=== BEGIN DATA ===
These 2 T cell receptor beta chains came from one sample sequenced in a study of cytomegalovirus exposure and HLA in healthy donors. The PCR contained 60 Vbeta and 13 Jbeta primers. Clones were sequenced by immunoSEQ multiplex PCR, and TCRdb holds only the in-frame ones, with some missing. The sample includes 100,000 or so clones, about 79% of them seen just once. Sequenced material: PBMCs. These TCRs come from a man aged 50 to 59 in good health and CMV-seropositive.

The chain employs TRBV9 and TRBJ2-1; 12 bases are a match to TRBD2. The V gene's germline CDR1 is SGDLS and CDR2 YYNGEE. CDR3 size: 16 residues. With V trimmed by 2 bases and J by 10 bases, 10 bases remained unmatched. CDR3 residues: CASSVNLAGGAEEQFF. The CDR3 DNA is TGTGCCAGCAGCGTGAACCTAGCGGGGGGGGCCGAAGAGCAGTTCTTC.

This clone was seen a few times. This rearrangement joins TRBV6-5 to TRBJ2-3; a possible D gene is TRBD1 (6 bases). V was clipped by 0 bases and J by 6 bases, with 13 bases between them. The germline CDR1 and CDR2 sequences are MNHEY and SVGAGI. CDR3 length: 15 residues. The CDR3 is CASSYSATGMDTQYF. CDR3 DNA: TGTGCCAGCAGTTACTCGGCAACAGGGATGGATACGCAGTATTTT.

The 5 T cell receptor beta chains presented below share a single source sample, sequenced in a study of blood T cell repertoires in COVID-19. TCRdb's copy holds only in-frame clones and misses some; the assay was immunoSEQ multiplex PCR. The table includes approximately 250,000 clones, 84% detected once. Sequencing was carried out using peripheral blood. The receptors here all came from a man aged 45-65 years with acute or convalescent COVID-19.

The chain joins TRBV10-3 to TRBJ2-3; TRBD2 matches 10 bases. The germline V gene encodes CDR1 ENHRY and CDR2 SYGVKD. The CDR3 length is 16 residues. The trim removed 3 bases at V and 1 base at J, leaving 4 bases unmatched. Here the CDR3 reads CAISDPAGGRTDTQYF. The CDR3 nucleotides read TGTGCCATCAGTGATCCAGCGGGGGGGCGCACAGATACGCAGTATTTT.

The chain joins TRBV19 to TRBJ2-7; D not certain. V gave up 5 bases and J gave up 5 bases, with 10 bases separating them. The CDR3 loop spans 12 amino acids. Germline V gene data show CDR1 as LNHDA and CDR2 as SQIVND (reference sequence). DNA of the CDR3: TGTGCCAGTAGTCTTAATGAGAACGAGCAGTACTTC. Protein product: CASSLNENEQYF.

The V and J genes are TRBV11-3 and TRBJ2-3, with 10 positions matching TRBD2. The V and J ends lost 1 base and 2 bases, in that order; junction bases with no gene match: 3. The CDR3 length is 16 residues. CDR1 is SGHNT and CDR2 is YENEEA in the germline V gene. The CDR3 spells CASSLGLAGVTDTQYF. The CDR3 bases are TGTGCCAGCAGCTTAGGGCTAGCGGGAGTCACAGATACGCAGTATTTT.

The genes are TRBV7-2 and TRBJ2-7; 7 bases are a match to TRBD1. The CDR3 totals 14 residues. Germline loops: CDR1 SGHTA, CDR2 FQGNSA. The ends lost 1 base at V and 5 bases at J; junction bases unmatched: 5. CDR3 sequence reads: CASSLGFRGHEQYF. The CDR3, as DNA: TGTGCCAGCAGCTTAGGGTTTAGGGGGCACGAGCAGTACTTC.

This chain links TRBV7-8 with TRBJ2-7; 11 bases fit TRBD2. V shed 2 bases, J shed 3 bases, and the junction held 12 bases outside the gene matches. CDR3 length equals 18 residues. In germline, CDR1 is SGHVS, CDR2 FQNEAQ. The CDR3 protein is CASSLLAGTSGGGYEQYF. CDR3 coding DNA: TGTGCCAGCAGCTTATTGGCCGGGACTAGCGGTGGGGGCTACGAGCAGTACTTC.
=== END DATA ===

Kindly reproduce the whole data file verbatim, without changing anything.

These 2 T cell receptor beta chains came from one sample sequenced in a study of cytomegalovirus exposure and HLA in healthy donors. The PCR contained 60 Vbeta and 13 Jbeta primers. Clones were sequenced by immunoSEQ multiplex PCR, and TCRdb holds only the in-frame ones, with some missing. The sample includes 100,000 or so clones, about 79% of them seen just once. Sequenced material: PBMCs. These TCRs come from a man aged 50 to 59 in good health and CMV-seropositive.

The chain employs TRBV9 and TRBJ2-1; 12 bases are a match to TRBD2. The V gene's germline CDR1 is SGDLS and CDR2 YYNGEE. CDR3 size: 16 residues. With V trimmed by 2 bases and J by 10 bases, 10 bases remained unmatched. CDR3 residues: CASSVNLAGGAEEQFF. The CDR3 DNA is TGTGCCAGCAGCGTGAACCTAGCGGGGGGGGCCGAAGAGCAGTTCTTC.

This clone was seen a few times. This rearrangement joins TRBV6-5 to TRBJ2-3; a possible D gene is TRBD1 (6 bases). V was clipped by 0 bases and J by 6 bases, with 13 bases between them. The germline CDR1 and CDR2 sequences are MNHEY and SVGAGI. CDR3 length: 15 residues. The CDR3 is CASSYSATGMDTQYF. CDR3 DNA: TGTGCCAGCAGTTACTCGGCAACAGGGATGGATACGCAGTATTTT.

The 5 T cell receptor beta chains presented below share a single source sample, sequenced in a study of blood T cell repertoires in COVID-19. TCRdb's copy holds only in-frame clones and misses some; the assay was immunoSEQ multiplex PCR. The table includes approximately 250,000 clones, 84% detected once. Sequencing was carried out using peripheral blood. The receptors here all came from a man aged 45-65 years with acute or convalescent COVID-19.

The chain joins TRBV10-3 to TRBJ2-3; TRBD2 matches 10 bases. The germline V gene encodes CDR1 ENHRY and CDR2 SYGVKD. The CDR3 length is 16 residues. The trim removed 3 bases at V and 1 base at J, leaving 4 bases unmatched. Here the CDR3 reads CAISDPAGGRTDTQYF. The CDR3 nucleotides read TGTGCCATCAGTGATCCAGCGGGGGGGCGCACAGATACGCAGTATTTT.

The chain joins TRBV19 to TRBJ2-7; D not certain. V gave up 5 bases and J gave up 5 bases, with 10 bases separating them. The CDR3 loop spans 12 amino acids. Germline V gene data show CDR1 as LNHDA and CDR2 as SQIVND (reference sequence). DNA of the CDR3: TGTGCCAGTAGTCTTAATGAGAACGAGCAGTACTTC. Protein product: CASSLNENEQYF.

The V and J genes are TRBV11-3 and TRBJ2-3, with 10 positions matching TRBD2. The V and J ends lost 1 base and 2 bases, in that order; junction bases with no gene match: 3. The CDR3 length is 16 residues. CDR1 is SGHNT and CDR2 is YENEEA in the germline V gene. The CDR3 spells CASSLGLAGVTDTQYF. The CDR3 bases are TGTGCCAGCAGCTTAGGGCTAGCGGGAGTCACAGATACGCAGTATTTT.

The genes are TRBV7-2 and TRBJ2-7; 7 bases are a match to TRBD1. The CDR3 totals 14 residues. Germline loops: CDR1 SGHTA, CDR2 FQGNSA. The ends lost 1 base at V and 5 bases at J; junction bases unmatched: 5. CDR3 sequence reads: CASSLGFRGHEQYF. The CDR3, as DNA: TGTGCCAGCAGCTTAGGGTTTAGGGGGCACGAGCAGTACTTC.

This chain links TRBV7-8 with TRBJ2-7; 11 bases fit TRBD2. V shed 2 bases, J shed 3 bases, and the junction held 12 bases outside the gene matches. CDR3 length equals 18 residues. In germline, CDR1 is SGHVS, CDR2 FQNEAQ. The CDR3 protein is CASSLLAGTSGGGYEQYF. CDR3 coding DNA: TGTGCCAGCAGCTTATTGGCCGGGACTAGCGGTGGGGGCTACGAGCAGTACTTC.